This further emphasizes how women are not submissive to male, but are forced by them to be obedient. On the other hand, the play Othello demonstrates how females are obedient to male, despite their maltreatment. Desdemona craves for Othello’s affection and approval, remaining fiercely loyal to him without the constant abuse like Rasheed in A Thousand Splendid Suns. In Desdemona’s final breath, she still remains true to her husband, saying “Nobody, I myself. Farewell.
In Their Eyes Were Watching God, Janie’s faults made her dependent emotionally towards men, but independent when finding her own happy ending throughout the book. From The Odyssey, Calypso desperately tried to find love and make Odysseus stay, but her flaws of attachment and having a higher level of authority over Odysseus in their relationship kept her from achieving real love with someone. Although Janie and Calypso are opposites when it comes to love, they do have similarities. Their relationships always ended the same way, with Janie leaving her husbands and Calypso being deserted by her lovers. They both tried to to find love, with some difficulties for each women individually.
Abigail is consumed by the idea that John Proctor loves her. She considers that John’s kind actions towards her are more than just lust. Her acknowledgement that it would be a sin for him to love another woman besides his wife reveals that she believes that John Proctor has such deep feelings for her, which are undeniable no matter how wrong it may be. Though Abigail appears to be caught up in her idea of their forbidden love, her romanticized obsession is not enough to prove that her actions are completely motivated by her obsession of
Hawthorne continues to applaud Hester for her lifestyle she is trying to live eventhough it was the Puritans that made her go through a life of embarresment and suffering. "Except for that small expenditure in the decoration of her infant, Hester bestowed all her superfluous means in charity, on wretches less miserable than herself, and who not infrequently insulted the hand that fed them.” Hawthorne praises her further here and disapproves of the Puritan society because they can’t see Hester’s true personality and
Either way, Louise knows that she should be upset. At first, she does start crying, but after having some time to herself, she begins to whisper “Free!” (Chopin 426). Louise understands that she has this new-found freedom from the oppression of Brently, and that is why she seems both happy and upset. Even though he loved her, he still oppressed her. This leads to the conclusion that even though Brently was kind with his “tender hands” (Chopin 426) he still had the ability to oppress his wife even if he did not mean to.
They loved each other. Chillingworth was thought to be dead. If Dimmesdale has accepted it, Hester thought of it as a “union” of their love and Hawthorne wants us to believe that they truly loved each other, then why doesn’t it deserve the reader’s sympathy and acceptance. Hawthorne goes as far as to say that “This had been a sin of passion, not of principle, not even purpose (187).” If he along with Hester and Dimmesdale views this adulterous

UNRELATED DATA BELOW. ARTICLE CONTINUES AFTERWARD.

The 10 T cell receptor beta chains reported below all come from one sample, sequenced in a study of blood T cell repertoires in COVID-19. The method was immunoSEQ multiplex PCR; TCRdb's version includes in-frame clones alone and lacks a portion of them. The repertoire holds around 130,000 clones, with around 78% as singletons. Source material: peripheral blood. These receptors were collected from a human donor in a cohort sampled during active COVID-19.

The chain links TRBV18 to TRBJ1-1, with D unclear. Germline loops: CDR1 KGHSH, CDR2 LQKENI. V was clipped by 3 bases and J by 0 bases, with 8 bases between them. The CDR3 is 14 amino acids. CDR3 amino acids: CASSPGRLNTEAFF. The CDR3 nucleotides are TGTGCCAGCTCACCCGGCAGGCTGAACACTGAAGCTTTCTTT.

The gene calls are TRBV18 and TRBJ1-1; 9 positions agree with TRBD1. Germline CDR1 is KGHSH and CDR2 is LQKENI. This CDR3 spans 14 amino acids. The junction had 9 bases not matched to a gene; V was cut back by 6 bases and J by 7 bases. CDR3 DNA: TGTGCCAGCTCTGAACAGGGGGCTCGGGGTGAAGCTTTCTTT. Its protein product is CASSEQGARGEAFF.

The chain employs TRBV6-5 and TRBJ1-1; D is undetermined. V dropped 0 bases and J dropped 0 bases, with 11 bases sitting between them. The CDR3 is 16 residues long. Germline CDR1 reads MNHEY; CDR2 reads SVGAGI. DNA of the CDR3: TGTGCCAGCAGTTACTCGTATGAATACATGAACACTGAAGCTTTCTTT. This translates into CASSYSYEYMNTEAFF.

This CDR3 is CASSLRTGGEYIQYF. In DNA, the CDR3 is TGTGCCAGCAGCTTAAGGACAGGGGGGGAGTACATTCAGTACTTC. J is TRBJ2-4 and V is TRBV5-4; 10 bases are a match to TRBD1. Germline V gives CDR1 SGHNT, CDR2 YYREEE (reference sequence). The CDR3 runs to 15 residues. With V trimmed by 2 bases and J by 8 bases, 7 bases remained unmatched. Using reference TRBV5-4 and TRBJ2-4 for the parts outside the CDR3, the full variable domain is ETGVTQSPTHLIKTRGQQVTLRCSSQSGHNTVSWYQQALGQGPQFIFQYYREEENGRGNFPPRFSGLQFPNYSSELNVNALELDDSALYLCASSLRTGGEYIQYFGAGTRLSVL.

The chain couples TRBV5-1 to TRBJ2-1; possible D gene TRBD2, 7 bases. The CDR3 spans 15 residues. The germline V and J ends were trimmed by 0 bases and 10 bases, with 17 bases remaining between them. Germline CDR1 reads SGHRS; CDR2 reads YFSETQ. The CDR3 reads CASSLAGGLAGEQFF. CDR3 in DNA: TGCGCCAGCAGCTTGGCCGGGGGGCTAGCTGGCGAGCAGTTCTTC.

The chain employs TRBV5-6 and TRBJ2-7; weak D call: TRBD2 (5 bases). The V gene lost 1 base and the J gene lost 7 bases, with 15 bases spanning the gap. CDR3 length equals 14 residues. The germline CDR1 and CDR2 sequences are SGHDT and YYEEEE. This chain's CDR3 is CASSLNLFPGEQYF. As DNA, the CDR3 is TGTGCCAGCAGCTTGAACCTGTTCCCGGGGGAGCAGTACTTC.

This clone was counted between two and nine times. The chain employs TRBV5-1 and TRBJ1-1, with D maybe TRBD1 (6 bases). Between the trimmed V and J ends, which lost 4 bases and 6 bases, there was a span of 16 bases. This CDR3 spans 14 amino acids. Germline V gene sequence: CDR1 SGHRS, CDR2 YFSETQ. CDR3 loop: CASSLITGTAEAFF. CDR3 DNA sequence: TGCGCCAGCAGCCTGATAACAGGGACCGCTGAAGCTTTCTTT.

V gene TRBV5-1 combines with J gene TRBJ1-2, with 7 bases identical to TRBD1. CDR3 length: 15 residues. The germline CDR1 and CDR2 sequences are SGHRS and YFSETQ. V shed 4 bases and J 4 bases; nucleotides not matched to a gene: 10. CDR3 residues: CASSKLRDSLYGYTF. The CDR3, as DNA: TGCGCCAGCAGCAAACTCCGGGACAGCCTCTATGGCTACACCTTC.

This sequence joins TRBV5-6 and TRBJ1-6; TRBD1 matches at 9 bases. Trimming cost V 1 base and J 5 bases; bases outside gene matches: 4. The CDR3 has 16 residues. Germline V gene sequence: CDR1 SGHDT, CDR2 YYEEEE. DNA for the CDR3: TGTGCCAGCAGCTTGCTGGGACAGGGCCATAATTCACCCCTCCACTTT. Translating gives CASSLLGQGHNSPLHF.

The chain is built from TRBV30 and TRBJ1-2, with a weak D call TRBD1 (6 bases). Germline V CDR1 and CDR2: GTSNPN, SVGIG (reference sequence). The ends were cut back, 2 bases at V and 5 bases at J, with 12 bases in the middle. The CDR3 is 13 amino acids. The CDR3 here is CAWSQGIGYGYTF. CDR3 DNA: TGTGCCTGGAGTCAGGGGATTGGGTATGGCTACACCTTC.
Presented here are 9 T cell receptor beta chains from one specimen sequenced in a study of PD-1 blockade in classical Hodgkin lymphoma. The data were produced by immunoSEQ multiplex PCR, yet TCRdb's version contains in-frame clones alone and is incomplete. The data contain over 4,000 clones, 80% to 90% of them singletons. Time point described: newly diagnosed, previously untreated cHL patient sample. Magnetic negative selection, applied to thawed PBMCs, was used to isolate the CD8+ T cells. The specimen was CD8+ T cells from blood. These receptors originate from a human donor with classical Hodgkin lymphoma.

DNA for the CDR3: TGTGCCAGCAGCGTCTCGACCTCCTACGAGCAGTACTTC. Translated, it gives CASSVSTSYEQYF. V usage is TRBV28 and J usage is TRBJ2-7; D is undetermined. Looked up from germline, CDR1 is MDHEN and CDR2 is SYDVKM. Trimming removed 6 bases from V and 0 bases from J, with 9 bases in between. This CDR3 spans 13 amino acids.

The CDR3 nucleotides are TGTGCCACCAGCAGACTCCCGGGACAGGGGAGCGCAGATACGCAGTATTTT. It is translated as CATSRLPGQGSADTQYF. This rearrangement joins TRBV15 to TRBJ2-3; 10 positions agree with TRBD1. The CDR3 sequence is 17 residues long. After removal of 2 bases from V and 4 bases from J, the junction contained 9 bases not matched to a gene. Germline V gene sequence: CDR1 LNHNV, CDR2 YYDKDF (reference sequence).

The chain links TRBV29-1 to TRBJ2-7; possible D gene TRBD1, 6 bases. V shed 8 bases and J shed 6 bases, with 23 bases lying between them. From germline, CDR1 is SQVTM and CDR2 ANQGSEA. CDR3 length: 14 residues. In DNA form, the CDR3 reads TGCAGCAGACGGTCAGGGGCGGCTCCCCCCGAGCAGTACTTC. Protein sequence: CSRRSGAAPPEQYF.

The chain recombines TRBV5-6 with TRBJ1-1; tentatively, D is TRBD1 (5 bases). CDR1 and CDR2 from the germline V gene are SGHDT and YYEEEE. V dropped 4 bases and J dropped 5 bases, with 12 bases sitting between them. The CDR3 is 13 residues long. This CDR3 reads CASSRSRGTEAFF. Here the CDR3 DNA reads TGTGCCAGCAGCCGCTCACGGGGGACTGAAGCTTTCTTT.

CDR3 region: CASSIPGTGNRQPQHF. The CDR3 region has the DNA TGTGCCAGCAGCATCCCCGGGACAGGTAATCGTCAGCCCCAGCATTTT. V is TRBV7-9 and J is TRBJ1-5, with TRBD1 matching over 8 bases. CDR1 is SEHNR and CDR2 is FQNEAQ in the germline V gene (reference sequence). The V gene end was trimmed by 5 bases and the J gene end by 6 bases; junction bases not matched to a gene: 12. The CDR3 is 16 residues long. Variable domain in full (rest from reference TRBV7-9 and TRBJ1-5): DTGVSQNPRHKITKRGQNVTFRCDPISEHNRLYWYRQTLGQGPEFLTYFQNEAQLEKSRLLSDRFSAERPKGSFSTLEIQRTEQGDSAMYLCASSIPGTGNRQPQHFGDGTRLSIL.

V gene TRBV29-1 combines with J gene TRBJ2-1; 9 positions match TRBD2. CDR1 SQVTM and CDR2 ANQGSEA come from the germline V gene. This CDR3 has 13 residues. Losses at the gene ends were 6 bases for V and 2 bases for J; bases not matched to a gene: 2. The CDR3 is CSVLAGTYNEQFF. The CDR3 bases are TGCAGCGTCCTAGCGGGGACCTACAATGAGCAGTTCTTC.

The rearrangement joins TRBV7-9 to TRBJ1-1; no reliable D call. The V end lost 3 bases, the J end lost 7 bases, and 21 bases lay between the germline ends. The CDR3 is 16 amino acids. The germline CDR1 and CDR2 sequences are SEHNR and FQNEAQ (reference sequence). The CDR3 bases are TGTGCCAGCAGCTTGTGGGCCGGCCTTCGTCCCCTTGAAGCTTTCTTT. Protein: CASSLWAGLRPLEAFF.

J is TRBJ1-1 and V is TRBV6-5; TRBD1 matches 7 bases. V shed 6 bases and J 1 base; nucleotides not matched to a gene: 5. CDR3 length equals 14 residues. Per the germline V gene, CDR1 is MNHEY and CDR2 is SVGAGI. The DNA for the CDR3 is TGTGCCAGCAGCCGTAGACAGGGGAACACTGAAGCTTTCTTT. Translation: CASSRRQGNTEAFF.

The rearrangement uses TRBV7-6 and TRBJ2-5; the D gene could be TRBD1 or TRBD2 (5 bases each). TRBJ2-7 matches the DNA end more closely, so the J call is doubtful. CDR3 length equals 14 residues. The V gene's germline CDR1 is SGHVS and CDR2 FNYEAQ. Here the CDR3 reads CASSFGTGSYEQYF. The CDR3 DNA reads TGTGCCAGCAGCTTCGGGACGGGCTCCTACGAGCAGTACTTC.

Like Jane and Bingley 's marriage, Elizabeth Bennet and Mr. Darcy 's was also based on love. Elizabeth ' character was very intellectual, and friendly, however Mr. Darcy 's was antisocial, he also had a strong sense of pride (opposites do attract). In the beginning of the novel, Elizabeth did not like Mr. Darcy that much, and he also shared the same feelings. She thought he was an arrogant and rude man, while he thought she was "tolerable". But as we proceed reading, we could see that he slowly starts to fall in love with her, and how he would give up his status and reputation to marry her.
As the title suggests, pride and prejudice collide in this scene. Even during the proposal, Mr. Darcy kept mentioning Elizabeth’s social rank and family status, which she only saw as his pride to tell her that he liked her against will, reason, and even against character. Consequently, Elizabeth became enraged, and angrily rejects him that he impressed her with his arrogance, conceit, and selfish disdain from the very beginning, from the first moment. This chapter is critical because two protagonists with pride and prejudice are directly confronted by one another, for the first time in the novel, which in a sense is violent yet an honest and truthful moment to further establish the relationship between
Roderigo cannot see through Iago’s lies because he is too busy being jealous of Othello and Desdemona’s love. Another instance of how jealousy could blind one from distinguishing the truth would be how Othello cannot see past Iago’s deceiving lies. After just being manipulated to doubt his own wife, Desdemona, Othello speaks to himself, “this fellow’s of exceeding honesty and knows all quantities, with a learned spirit, of all humans, if I do prove her haggard.” Othello is constantly insecure of himself, though he never would imagine Desdemona cheating on him, Iago managed to “plant a seed” into Othello’s mind. Manipulating him that Desdemona is having an affair and he should keep a close eye on her. Now that Iago has managed to make Othello jealous, Othello would never see where and and when Iago is deceiving
In his play “Othello,” Shakespeare is very compassionate towards the women of his era. He treats Desdemona with special sympathy. She is the victim of two crossed male aspirations — the devilry of villain Iago and the jealousy of her husband. The main cause of Desdemona’s tragedy is the total absence of women’s personal liberty. The lack of self-development without restrictions of society and family constricts the mind.